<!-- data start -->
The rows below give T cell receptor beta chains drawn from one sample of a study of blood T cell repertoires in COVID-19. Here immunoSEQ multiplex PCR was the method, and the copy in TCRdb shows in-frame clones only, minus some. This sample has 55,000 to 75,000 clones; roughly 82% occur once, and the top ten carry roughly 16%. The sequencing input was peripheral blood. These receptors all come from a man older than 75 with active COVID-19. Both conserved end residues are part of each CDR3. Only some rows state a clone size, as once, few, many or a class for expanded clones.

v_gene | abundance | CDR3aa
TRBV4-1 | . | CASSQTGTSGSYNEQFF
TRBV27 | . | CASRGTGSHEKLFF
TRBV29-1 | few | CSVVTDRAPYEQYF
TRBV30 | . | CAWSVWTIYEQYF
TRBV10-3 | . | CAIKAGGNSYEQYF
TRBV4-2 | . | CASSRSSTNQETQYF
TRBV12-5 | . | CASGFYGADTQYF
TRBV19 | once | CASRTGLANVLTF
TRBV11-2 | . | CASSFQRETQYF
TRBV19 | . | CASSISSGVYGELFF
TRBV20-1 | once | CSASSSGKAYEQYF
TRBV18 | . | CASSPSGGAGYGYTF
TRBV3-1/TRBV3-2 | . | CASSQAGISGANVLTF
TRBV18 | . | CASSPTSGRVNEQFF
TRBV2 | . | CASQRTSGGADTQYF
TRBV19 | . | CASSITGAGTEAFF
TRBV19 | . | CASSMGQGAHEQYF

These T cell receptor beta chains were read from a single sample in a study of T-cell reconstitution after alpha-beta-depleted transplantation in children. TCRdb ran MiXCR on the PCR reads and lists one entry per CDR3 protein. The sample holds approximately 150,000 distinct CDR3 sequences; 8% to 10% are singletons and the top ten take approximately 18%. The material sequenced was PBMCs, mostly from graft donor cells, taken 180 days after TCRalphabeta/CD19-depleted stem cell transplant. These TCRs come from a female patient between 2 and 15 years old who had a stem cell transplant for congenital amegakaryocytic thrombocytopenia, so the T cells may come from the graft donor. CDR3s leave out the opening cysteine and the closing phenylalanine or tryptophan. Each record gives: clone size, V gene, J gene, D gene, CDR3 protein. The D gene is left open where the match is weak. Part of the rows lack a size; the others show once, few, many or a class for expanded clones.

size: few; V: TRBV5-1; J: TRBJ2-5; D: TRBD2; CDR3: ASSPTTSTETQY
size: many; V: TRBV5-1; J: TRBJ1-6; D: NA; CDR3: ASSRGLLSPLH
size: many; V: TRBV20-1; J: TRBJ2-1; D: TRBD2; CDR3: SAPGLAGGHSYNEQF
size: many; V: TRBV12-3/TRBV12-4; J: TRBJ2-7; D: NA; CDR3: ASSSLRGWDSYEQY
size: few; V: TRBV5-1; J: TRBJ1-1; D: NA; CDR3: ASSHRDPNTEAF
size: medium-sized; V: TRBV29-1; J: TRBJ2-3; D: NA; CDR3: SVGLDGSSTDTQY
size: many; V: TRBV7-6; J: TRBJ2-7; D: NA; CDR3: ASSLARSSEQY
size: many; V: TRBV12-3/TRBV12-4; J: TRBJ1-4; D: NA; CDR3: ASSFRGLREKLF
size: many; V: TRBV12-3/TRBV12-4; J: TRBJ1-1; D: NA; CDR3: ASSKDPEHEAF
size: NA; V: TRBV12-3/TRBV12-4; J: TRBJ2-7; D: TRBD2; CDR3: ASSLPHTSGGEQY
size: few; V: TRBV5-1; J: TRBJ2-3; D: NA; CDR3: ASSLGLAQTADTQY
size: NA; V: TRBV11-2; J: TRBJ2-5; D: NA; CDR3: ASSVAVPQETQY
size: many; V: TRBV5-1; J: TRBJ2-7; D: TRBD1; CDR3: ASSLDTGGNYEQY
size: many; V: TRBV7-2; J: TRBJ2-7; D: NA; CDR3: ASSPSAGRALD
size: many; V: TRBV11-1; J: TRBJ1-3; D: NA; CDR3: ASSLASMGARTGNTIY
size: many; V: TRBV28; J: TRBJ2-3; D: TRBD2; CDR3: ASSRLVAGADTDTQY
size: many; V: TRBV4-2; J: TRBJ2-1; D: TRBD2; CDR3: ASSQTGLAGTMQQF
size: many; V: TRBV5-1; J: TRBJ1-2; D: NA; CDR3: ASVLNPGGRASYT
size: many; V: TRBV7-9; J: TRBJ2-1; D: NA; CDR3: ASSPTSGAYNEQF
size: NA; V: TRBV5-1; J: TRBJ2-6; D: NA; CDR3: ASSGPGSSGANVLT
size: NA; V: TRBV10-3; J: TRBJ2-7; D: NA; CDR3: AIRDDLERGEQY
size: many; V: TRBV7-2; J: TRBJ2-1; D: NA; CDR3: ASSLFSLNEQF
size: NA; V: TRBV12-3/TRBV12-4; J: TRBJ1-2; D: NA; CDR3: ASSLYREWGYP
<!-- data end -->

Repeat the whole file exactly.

The rows below give T cell receptor beta chains drawn from one sample of a study of blood T cell repertoires in COVID-19. Here immunoSEQ multiplex PCR was the method, and the copy in TCRdb shows in-frame clones only, minus some. This sample has 55,000 to 75,000 clones; roughly 82% occur once, and the top ten carry roughly 16%. The sequencing input was peripheral blood. These receptors all come from a man older than 75 with active COVID-19. Both conserved end residues are part of each CDR3. Only some rows state a clone size, as once, few, many or a class for expanded clones.

v_gene | abundance | CDR3aa
TRBV4-1 | . | CASSQTGTSGSYNEQFF
TRBV27 | . | CASRGTGSHEKLFF
TRBV29-1 | few | CSVVTDRAPYEQYF
TRBV30 | . | CAWSVWTIYEQYF
TRBV10-3 | . | CAIKAGGNSYEQYF
TRBV4-2 | . | CASSRSSTNQETQYF
TRBV12-5 | . | CASGFYGADTQYF
TRBV19 | once | CASRTGLANVLTF
TRBV11-2 | . | CASSFQRETQYF
TRBV19 | . | CASSISSGVYGELFF
TRBV20-1 | once | CSASSSGKAYEQYF
TRBV18 | . | CASSPSGGAGYGYTF
TRBV3-1/TRBV3-2 | . | CASSQAGISGANVLTF
TRBV18 | . | CASSPTSGRVNEQFF
TRBV2 | . | CASQRTSGGADTQYF
TRBV19 | . | CASSITGAGTEAFF
TRBV19 | . | CASSMGQGAHEQYF

These T cell receptor beta chains were read from a single sample in a study of T-cell reconstitution after alpha-beta-depleted transplantation in children. TCRdb ran MiXCR on the PCR reads and lists one entry per CDR3 protein. The sample holds approximately 150,000 distinct CDR3 sequences; 8% to 10% are singletons and the top ten take approximately 18%. The material sequenced was PBMCs, mostly from graft donor cells, taken 180 days after TCRalphabeta/CD19-depleted stem cell transplant. These TCRs come from a female patient between 2 and 15 years old who had a stem cell transplant for congenital amegakaryocytic thrombocytopenia, so the T cells may come from the graft donor. CDR3s leave out the opening cysteine and the closing phenylalanine or tryptophan. Each record gives: clone size, V gene, J gene, D gene, CDR3 protein. The D gene is left open where the match is weak. Part of the rows lack a size; the others show once, few, many or a class for expanded clones.

size: few; V: TRBV5-1; J: TRBJ2-5; D: TRBD2; CDR3: ASSPTTSTETQY
size: many; V: TRBV5-1; J: TRBJ1-6; D: NA; CDR3: ASSRGLLSPLH
size: many; V: TRBV20-1; J: TRBJ2-1; D: TRBD2; CDR3: SAPGLAGGHSYNEQF
size: many; V: TRBV12-3/TRBV12-4; J: TRBJ2-7; D: NA; CDR3: ASSSLRGWDSYEQY
size: few; V: TRBV5-1; J: TRBJ1-1; D: NA; CDR3: ASSHRDPNTEAF
size: medium-sized; V: TRBV29-1; J: TRBJ2-3; D: NA; CDR3: SVGLDGSSTDTQY
size: many; V: TRBV7-6; J: TRBJ2-7; D: NA; CDR3: ASSLARSSEQY
size: many; V: TRBV12-3/TRBV12-4; J: TRBJ1-4; D: NA; CDR3: ASSFRGLREKLF
size: many; V: TRBV12-3/TRBV12-4; J: TRBJ1-1; D: NA; CDR3: ASSKDPEHEAF
size: NA; V: TRBV12-3/TRBV12-4; J: TRBJ2-7; D: TRBD2; CDR3: ASSLPHTSGGEQY
size: few; V: TRBV5-1; J: TRBJ2-3; D: NA; CDR3: ASSLGLAQTADTQY
size: NA; V: TRBV11-2; J: TRBJ2-5; D: NA; CDR3: ASSVAVPQETQY
size: many; V: TRBV5-1; J: TRBJ2-7; D: TRBD1; CDR3: ASSLDTGGNYEQY
size: many; V: TRBV7-2; J: TRBJ2-7; D: NA; CDR3: ASSPSAGRALD
size: many; V: TRBV11-1; J: TRBJ1-3; D: NA; CDR3: ASSLASMGARTGNTIY
size: many; V: TRBV28; J: TRBJ2-3; D: TRBD2; CDR3: ASSRLVAGADTDTQY
size: many; V: TRBV4-2; J: TRBJ2-1; D: TRBD2; CDR3: ASSQTGLAGTMQQF
size: many; V: TRBV5-1; J: TRBJ1-2; D: NA; CDR3: ASVLNPGGRASYT
size: many; V: TRBV7-9; J: TRBJ2-1; D: NA; CDR3: ASSPTSGAYNEQF
size: NA; V: TRBV5-1; J: TRBJ2-6; D: NA; CDR3: ASSGPGSSGANVLT
size: NA; V: TRBV10-3; J: TRBJ2-7; D: NA; CDR3: AIRDDLERGEQY
size: many; V: TRBV7-2; J: TRBJ2-1; D: NA; CDR3: ASSLFSLNEQF
size: NA; V: TRBV12-3/TRBV12-4; J: TRBJ1-2; D: NA; CDR3: ASSLYREWGYP